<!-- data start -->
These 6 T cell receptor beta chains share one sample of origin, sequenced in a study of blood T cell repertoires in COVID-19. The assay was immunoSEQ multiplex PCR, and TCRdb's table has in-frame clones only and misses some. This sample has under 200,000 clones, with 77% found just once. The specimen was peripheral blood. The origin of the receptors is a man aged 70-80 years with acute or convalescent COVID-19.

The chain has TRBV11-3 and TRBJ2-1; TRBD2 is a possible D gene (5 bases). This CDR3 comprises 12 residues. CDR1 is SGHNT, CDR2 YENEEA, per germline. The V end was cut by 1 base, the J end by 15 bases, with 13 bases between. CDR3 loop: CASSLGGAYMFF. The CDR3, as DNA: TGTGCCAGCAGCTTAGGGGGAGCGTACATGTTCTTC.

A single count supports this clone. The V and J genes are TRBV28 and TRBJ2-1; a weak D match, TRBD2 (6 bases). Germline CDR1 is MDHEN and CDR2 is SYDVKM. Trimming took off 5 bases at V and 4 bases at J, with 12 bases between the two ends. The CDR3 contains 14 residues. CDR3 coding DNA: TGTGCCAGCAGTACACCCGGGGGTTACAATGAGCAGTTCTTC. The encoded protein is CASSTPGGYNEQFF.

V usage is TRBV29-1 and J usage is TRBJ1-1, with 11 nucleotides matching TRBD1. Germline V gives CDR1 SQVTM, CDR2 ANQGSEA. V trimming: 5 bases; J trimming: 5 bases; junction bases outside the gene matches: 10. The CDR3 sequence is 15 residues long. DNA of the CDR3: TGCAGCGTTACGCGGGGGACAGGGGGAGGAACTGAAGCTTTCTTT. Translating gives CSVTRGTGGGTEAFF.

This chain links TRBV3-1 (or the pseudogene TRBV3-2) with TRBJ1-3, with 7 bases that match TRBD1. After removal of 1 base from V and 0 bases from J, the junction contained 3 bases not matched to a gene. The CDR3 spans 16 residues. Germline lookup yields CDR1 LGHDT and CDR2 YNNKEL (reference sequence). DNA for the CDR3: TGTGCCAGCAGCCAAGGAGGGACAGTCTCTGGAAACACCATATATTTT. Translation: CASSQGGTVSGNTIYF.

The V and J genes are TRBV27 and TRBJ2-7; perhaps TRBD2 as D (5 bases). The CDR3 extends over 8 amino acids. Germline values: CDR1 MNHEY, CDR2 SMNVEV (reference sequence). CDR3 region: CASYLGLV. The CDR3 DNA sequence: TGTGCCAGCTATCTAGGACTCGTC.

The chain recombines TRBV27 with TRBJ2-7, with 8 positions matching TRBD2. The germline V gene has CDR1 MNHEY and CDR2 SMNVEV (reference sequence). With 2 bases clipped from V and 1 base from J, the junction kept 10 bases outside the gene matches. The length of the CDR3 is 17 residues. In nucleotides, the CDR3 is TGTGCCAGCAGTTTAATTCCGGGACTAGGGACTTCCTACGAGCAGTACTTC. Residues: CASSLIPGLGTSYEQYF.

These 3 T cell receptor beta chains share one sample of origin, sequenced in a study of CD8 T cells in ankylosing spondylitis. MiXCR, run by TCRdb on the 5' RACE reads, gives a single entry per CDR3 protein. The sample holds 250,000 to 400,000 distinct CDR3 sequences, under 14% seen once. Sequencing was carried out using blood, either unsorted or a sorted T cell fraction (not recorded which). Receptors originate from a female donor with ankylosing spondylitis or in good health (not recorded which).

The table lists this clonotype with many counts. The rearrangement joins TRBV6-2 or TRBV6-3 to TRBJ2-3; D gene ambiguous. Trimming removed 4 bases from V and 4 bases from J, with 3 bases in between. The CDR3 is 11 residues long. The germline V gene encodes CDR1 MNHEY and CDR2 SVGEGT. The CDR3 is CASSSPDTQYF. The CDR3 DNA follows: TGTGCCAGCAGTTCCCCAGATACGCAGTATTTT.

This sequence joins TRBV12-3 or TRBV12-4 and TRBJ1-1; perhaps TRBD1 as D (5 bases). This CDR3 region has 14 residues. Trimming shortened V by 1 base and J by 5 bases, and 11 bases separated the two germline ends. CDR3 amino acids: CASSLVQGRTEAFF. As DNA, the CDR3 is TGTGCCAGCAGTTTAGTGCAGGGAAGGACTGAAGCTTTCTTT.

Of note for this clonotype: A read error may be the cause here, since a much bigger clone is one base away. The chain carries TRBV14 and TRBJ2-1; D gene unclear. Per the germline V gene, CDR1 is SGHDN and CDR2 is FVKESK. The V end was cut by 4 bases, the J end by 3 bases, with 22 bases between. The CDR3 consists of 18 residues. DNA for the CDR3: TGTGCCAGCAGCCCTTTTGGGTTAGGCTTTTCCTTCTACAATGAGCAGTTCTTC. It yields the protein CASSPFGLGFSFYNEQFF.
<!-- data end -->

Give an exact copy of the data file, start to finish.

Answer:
These 6 T cell receptor beta chains share one sample of origin, sequenced in a study of blood T cell repertoires in COVID-19. The assay was immunoSEQ multiplex PCR, and TCRdb's table has in-frame clones only and misses some. This sample has under 200,000 clones, with 77% found just once. The specimen was peripheral blood. The origin of the receptors is a man aged 70-80 years with acute or convalescent COVID-19.

The chain has TRBV11-3 and TRBJ2-1; TRBD2 is a possible D gene (5 bases). This CDR3 comprises 12 residues. CDR1 is SGHNT, CDR2 YENEEA, per germline. The V end was cut by 1 base, the J end by 15 bases, with 13 bases between. CDR3 loop: CASSLGGAYMFF. The CDR3, as DNA: TGTGCCAGCAGCTTAGGGGGAGCGTACATGTTCTTC.

A single count supports this clone. The V and J genes are TRBV28 and TRBJ2-1; a weak D match, TRBD2 (6 bases). Germline CDR1 is MDHEN and CDR2 is SYDVKM. Trimming took off 5 bases at V and 4 bases at J, with 12 bases between the two ends. The CDR3 contains 14 residues. CDR3 coding DNA: TGTGCCAGCAGTACACCCGGGGGTTACAATGAGCAGTTCTTC. The encoded protein is CASSTPGGYNEQFF.

V usage is TRBV29-1 and J usage is TRBJ1-1, with 11 nucleotides matching TRBD1. Germline V gives CDR1 SQVTM, CDR2 ANQGSEA. V trimming: 5 bases; J trimming: 5 bases; junction bases outside the gene matches: 10. The CDR3 sequence is 15 residues long. DNA of the CDR3: TGCAGCGTTACGCGGGGGACAGGGGGAGGAACTGAAGCTTTCTTT. Translating gives CSVTRGTGGGTEAFF.

This chain links TRBV3-1 (or the pseudogene TRBV3-2) with TRBJ1-3, with 7 bases that match TRBD1. After removal of 1 base from V and 0 bases from J, the junction contained 3 bases not matched to a gene. The CDR3 spans 16 residues. Germline lookup yields CDR1 LGHDT and CDR2 YNNKEL (reference sequence). DNA for the CDR3: TGTGCCAGCAGCCAAGGAGGGACAGTCTCTGGAAACACCATATATTTT. Translation: CASSQGGTVSGNTIYF.

The V and J genes are TRBV27 and TRBJ2-7; perhaps TRBD2 as D (5 bases). The CDR3 extends over 8 amino acids. Germline values: CDR1 MNHEY, CDR2 SMNVEV (reference sequence). CDR3 region: CASYLGLV. The CDR3 DNA sequence: TGTGCCAGCTATCTAGGACTCGTC.

The chain recombines TRBV27 with TRBJ2-7, with 8 positions matching TRBD2. The germline V gene has CDR1 MNHEY and CDR2 SMNVEV (reference sequence). With 2 bases clipped from V and 1 base from J, the junction kept 10 bases outside the gene matches. The length of the CDR3 is 17 residues. In nucleotides, the CDR3 is TGTGCCAGCAGTTTAATTCCGGGACTAGGGACTTCCTACGAGCAGTACTTC. Residues: CASSLIPGLGTSYEQYF.

These 3 T cell receptor beta chains share one sample of origin, sequenced in a study of CD8 T cells in ankylosing spondylitis. MiXCR, run by TCRdb on the 5' RACE reads, gives a single entry per CDR3 protein. The sample holds 250,000 to 400,000 distinct CDR3 sequences, under 14% seen once. Sequencing was carried out using blood, either unsorted or a sorted T cell fraction (not recorded which). Receptors originate from a female donor with ankylosing spondylitis or in good health (not recorded which).

The table lists this clonotype with many counts. The rearrangement joins TRBV6-2 or TRBV6-3 to TRBJ2-3; D gene ambiguous. Trimming removed 4 bases from V and 4 bases from J, with 3 bases in between. The CDR3 is 11 residues long. The germline V gene encodes CDR1 MNHEY and CDR2 SVGEGT. The CDR3 is CASSSPDTQYF. The CDR3 DNA follows: TGTGCCAGCAGTTCCCCAGATACGCAGTATTTT.

This sequence joins TRBV12-3 or TRBV12-4 and TRBJ1-1; perhaps TRBD1 as D (5 bases). This CDR3 region has 14 residues. Trimming shortened V by 1 base and J by 5 bases, and 11 bases separated the two germline ends. CDR3 amino acids: CASSLVQGRTEAFF. As DNA, the CDR3 is TGTGCCAGCAGTTTAGTGCAGGGAAGGACTGAAGCTTTCTTT.

Of note for this clonotype: A read error may be the cause here, since a much bigger clone is one base away. The chain carries TRBV14 and TRBJ2-1; D gene unclear. Per the germline V gene, CDR1 is SGHDN and CDR2 is FVKESK. The V end was cut by 4 bases, the J end by 3 bases, with 22 bases between. The CDR3 consists of 18 residues. DNA for the CDR3: TGTGCCAGCAGCCCTTTTGGGTTAGGCTTTTCCTTCTACAATGAGCAGTTCTTC. It yields the protein CASSPFGLGFSFYNEQFF.